Fast-forward about 300 years: today’s salons have multiple stylists who specialize in a vast variety of different services. While many stylists today still offer your standard cutting and styling, in the 21st century we also have salons offering everything from (fake) bangs, "animal style" hair masques, and gemstone blowouts.



If you've been diligently measuring and monitoring your hair growth since going natural, you may be discouraged by each strand you see collect on your comb when you detangle. Many women are distressed by the amount of hair they shed in the shower daily. But, are you losing your hair or are you experiencing hair breakage?

What's the difference between hair loss and hair breakage? Understanding this difference can be the key to solving the problem.



When you buy new furniture, applying Scotch Guard will keep spills and liquid from soaking into it. Having low porosity hair is equivalent to having Scotch Guard on your hair, as low porosity doesn't absorb moisture the way high porosity hair does.

This makes it difficult to apply products like deep conditioner to low porosity hair. These simple methods will help your hair accept the products and treatments it needs to stay moisturized.

MORE: The 411 on Hair Porosity



MORE: The 411 on Hair Porosity


 


According to our market research, the average curly spends over $30 per month on hair products - just imagine what Product Junkies must spend! With all of the money being spent, it is a valid concern to wonder whether these products are working on our hair. Do they make a difference? And how can you measure the effects?



You finally built up the nerve to do what you’ve known you needed to do for a while: a big chop. You know you’re on the road to healthier hair, but you’re dying to have your hair back! Natural girls know that re-growth can take some time, but that doesn’t stop you from obsessing about the length of your hair--even pulling out the measuring tape to monitor growth. Fortunately, you can do several things to thwart hair loss while simultaneously encouraging growth!



MORE: How to Grow Long Hair Fast


So the holidays have come and gone, and you’re determined to set some new goals this year — ones you might actually stick with! Why not make natural hair goals while you’re at it? Take care of your locks this year and you’ll be amazed at what a difference just one year can make.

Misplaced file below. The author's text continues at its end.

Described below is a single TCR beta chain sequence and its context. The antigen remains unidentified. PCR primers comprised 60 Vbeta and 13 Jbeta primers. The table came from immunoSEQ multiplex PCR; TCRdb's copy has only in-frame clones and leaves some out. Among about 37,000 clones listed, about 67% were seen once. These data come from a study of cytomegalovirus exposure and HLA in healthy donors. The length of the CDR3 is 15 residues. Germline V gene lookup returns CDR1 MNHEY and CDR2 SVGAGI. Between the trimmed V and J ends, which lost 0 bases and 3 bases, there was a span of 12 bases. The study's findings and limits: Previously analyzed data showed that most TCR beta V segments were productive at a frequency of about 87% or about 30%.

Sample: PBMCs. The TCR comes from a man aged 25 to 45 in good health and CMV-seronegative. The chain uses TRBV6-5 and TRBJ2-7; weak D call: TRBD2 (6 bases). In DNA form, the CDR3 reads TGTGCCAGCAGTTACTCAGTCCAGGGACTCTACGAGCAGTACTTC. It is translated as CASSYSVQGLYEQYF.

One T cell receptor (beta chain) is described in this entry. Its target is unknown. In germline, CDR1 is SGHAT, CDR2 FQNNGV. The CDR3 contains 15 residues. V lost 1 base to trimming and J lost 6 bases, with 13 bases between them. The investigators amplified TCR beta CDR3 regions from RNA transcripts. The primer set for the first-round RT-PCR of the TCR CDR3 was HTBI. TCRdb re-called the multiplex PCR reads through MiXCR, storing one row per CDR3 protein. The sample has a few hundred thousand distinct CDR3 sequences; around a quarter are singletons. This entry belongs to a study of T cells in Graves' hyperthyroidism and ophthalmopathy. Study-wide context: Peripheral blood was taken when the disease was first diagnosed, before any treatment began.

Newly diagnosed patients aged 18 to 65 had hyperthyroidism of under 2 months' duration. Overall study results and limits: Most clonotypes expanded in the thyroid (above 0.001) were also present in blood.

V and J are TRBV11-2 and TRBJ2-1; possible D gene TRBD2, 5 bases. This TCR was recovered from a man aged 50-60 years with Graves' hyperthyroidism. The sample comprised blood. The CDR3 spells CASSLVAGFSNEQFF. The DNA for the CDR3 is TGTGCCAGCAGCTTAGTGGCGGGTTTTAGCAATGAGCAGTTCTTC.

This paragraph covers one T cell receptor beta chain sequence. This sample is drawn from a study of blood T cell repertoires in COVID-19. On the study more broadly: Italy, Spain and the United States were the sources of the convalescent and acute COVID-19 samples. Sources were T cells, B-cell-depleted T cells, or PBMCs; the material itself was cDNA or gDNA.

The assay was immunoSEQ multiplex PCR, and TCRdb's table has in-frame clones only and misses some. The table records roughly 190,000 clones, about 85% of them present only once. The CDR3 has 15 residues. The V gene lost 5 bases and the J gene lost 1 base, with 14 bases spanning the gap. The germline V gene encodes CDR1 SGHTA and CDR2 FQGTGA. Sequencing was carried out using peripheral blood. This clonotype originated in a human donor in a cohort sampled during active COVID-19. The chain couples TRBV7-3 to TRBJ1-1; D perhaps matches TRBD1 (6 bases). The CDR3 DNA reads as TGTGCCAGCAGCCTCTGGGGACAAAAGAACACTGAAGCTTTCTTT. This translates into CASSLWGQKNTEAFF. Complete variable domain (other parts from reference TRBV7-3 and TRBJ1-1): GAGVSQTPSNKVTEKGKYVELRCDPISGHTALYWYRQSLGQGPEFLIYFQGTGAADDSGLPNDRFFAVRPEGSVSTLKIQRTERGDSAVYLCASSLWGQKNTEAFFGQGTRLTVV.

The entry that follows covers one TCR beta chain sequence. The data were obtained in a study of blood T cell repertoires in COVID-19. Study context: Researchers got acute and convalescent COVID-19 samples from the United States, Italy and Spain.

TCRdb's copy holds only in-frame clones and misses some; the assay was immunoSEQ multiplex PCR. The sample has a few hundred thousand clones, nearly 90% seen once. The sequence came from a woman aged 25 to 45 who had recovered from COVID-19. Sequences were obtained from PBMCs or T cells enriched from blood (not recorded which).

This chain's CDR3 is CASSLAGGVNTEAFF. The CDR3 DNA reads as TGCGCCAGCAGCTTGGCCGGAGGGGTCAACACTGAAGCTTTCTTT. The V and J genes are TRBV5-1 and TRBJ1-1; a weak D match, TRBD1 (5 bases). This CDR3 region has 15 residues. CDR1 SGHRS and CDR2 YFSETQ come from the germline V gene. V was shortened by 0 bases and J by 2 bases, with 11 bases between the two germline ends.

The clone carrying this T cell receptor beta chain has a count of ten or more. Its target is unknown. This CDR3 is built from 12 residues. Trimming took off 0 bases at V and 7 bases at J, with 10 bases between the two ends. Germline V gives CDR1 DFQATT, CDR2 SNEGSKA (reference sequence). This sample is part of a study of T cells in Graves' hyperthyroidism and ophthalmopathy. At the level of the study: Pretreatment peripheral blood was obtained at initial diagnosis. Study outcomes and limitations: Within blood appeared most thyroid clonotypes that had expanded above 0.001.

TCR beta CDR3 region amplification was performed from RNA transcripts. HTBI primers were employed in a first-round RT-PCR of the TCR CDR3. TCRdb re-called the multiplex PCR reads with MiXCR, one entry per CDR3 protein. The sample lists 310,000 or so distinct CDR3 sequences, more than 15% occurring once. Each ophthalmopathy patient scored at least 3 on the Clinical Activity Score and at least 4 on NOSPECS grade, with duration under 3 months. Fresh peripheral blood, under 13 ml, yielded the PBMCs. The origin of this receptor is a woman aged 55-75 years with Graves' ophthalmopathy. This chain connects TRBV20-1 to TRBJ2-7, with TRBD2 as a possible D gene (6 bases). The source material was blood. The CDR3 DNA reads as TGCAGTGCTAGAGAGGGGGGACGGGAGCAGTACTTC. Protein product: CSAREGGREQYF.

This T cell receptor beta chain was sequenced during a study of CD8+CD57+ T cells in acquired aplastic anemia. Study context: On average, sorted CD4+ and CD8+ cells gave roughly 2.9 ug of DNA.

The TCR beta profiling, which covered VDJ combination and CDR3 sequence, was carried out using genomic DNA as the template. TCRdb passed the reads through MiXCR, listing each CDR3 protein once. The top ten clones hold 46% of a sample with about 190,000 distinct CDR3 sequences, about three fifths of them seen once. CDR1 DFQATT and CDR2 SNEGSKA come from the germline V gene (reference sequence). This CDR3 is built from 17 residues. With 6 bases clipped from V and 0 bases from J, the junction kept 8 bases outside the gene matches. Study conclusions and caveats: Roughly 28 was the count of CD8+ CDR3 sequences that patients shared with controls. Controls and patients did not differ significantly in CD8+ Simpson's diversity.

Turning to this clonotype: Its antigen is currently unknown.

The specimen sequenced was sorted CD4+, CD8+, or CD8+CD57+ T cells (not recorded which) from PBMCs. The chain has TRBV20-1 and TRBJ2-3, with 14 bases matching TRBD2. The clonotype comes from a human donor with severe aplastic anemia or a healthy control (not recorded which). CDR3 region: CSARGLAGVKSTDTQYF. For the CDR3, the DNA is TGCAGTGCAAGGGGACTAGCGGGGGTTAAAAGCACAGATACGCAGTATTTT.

You may think that you can only do a braid out on freshly washed hair, but that’s not true! You can actually do it on hair that you haven’t washed in days. So if you’ve been waiting until your next wash to do a braid out, wait no longer — get things together and get ready to do a braid out today!

What to do

Things you'll need

  • Curl Cream
  • Water in a spray bottle (since you've not washed your hair in days)
  • Misting Spray
  1. Section your hair into about six sections. Divide it in half, then divide each half into a top, middle and bottom section. Plan to make medium-size braids and section your hair accordingly.
  2. Lightly spritz one section with water.
  3. Apply a small amount of curl cream then braid that section.
  4. Repeat for each section, then wrap your hair in a silk wrap or head cap (or whatever you usually wrap it in when doing braid outs and twist outs).
  5. After a day (or even two), remove the cap and begin unbraiding your hair.
  6. Spritz your hair with the misting spray, gently maneuvering your hands throughout the hair for good coverage.
  7. Massage your scalp while at the same time lifting your hair at the roots.

If needed, you can also lift your hair with a pick or wide-toothed comb. Wear your hair as is or style as desired (clips, headbands, pins, etc.). For more tips and to see how JamieeStarr101 does her braid outs on six day old hair, check out this video!


MORE: Braid Out Hairstyle Gallery


Braid Out on 6 Day Old Hair



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Straight Hair: Stylish or Insecure?

"I no longer wear my hair straight and no longer care if others can see my growth and length."